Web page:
- Have an abstract of 100-150 words
- Be between 3,000-6,000 words in length (approximately 10-20 double-spaced pages)
- Provide full references for all citations
- Include a brief biography of the author (50-100 words)
- Follow DSQ guidelines: http://www.dsq-sds.org/about/submissions#authorGuidelines

Please send queries and submissions to John Duffy (jduffy@nd.edu) and Melanie Yergeau (yergeau.1@osu.edu).

Burke, K. (1969). A rhetoric of motives. Berkeley: University of California Press.

Thomson, R. G. (1997). Disability, identity, and representation: An introduction. In R.G. Thomson, Extraordinary Bodies: Figuring Physical Disability in American Culture and Literature. New York: Columbia University Press, 5-18.

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  • I think I'll be submitting something. I'm thinking perhaps on the rhetoric utilized to de-legitimize disability rights positions in policy and public conversations about bioethics, eugenics and euthanasia. Should be a fascinating topic to explore.

    By Blogger Ari Ne'eman, at 4:41 PM  

  • I'm looking forward to reading it. That certainly is a topic in need of more discussion.

    By Blogger abfh, at 4:55 PM  

  • Is this call specific for students/graduates of Disability Studies or does it apply to people within other disciplines as well?

    By Anonymous Stephanie, at 6:43 PM  

  • @Stephanie: Other disciplines as well. Ari Ne'eman is studying public policy.

    By Blogger abfh, at 7:00 PM  

  • THis sounds like a very interesting opportunity. I've done a lot of thinking about disability in media and fiction ( specifically, comic books ) on my blog, so it would be great to write something up for this.

    By Blogger Unknown, at 10:55 PM  

  • I would assume that providing one writes something germane to the topic and properly academically cited (which is a pain) it would suffice.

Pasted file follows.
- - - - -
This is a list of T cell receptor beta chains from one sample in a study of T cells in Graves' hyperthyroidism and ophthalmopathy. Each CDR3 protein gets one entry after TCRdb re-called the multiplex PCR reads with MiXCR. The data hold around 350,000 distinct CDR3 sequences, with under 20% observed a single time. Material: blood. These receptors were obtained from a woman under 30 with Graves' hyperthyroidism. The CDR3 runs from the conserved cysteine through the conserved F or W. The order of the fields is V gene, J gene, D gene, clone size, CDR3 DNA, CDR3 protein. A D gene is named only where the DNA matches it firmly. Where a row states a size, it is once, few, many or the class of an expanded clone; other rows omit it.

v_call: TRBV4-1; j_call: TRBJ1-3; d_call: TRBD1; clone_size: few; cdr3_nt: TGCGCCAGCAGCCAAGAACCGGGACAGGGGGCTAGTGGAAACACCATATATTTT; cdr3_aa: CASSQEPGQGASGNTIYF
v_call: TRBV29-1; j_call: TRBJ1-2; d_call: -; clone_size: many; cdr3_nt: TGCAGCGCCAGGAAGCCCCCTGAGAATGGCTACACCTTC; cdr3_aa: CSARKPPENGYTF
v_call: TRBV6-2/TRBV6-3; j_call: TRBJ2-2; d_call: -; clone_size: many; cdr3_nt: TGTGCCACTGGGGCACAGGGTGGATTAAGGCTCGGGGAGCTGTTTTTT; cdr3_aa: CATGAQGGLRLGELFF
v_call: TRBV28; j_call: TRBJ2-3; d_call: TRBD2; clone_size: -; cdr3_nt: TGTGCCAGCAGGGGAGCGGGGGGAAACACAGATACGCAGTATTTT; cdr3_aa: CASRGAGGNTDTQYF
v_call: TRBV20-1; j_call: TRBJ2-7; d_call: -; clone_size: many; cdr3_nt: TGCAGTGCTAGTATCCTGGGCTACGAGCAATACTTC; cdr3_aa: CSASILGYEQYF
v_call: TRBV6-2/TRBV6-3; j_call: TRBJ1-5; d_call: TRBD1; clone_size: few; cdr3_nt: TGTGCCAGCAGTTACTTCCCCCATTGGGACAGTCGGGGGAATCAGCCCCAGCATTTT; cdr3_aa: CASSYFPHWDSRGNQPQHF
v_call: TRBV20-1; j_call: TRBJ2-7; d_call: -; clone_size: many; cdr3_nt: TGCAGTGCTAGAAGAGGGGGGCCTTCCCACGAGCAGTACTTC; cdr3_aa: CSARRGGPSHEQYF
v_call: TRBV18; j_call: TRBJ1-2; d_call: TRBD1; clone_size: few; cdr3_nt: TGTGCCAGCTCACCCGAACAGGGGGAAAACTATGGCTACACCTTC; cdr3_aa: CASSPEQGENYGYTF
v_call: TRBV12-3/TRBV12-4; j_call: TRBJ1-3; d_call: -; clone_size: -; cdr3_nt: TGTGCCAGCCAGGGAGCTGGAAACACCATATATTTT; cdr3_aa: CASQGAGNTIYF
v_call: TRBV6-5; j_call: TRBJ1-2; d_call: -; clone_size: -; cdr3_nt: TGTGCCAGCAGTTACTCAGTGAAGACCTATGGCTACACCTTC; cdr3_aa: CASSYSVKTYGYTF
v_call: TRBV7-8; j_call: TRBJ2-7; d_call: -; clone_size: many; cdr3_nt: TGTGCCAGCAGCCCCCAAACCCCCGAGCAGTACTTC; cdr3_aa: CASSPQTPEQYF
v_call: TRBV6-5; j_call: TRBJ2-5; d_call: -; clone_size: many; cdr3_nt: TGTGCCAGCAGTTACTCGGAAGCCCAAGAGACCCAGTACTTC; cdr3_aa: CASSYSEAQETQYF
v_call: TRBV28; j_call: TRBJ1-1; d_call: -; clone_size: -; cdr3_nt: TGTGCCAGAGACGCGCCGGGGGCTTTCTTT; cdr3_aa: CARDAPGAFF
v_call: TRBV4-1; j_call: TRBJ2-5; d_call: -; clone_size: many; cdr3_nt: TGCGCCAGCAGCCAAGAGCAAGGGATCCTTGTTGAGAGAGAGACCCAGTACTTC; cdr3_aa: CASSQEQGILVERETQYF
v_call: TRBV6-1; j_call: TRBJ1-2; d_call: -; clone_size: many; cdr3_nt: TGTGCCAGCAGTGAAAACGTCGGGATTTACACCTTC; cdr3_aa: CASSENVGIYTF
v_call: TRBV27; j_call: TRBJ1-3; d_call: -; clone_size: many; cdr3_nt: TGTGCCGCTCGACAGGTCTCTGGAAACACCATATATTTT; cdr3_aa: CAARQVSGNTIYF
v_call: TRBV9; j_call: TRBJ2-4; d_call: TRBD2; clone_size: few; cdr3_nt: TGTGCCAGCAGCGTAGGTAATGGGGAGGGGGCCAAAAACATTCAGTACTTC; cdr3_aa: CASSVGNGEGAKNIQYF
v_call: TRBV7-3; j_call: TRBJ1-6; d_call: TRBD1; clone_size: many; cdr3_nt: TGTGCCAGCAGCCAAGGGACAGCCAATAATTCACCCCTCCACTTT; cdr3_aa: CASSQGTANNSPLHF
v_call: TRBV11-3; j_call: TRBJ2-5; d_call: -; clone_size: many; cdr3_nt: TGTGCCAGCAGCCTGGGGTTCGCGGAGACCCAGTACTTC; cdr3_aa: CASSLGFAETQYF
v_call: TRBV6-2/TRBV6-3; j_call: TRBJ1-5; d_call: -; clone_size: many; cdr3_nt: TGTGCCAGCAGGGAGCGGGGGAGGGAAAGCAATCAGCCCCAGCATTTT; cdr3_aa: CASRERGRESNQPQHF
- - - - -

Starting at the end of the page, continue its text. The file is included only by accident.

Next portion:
It pays to do a bit of background reading.

    By Blogger Larry Arnold PhD FRSA, at 11:27 AM  

  • This is certainly a challenging and intriguing opportunity. I think I will send a query, and leave it to the editors to determine whether my qualifications and ideas have merit for the proposed purpose.

    Thanks for the tip!

    By Anonymous Stephanie, at 5:00 PM  

  • Just discovered your blog and am really loving it. I especially loved your post on Feb. 15, 2007 about joy--and the way so many parents think of their kids in terms of consumerism--only valuable if they bring happiness to my life. Reminds me of something I was writing about as I was recovering from ppd. The longer post is here, (http://musings-musings-musings.blogspot.com/2008/07/joy-and-meaning.html), but this is the relevant excerpt: I will never (to the best of my ability) foist upon my daughter the responsibility for making me happy or making life meaningful. That is not her job. That is not her function. That is not what she brings to my life. She brings herself to my life, and that is so much more complex and beautiful and terrifying and difficult than happiness. The burden of finding happiness or meaning or fulfillment is mine alone to bear, and learning to do so has been a terrible, awful, painful, beautiful, joyful process.

    Thanks so much for sharing your perspective. I find it so valuable.

    By Blogger Muser Grace, at 11:05 PM  

  • @The Muser: Much appreciated -- thanks for taking the time to comment!

    By Blogger abfh, at 9:35 AM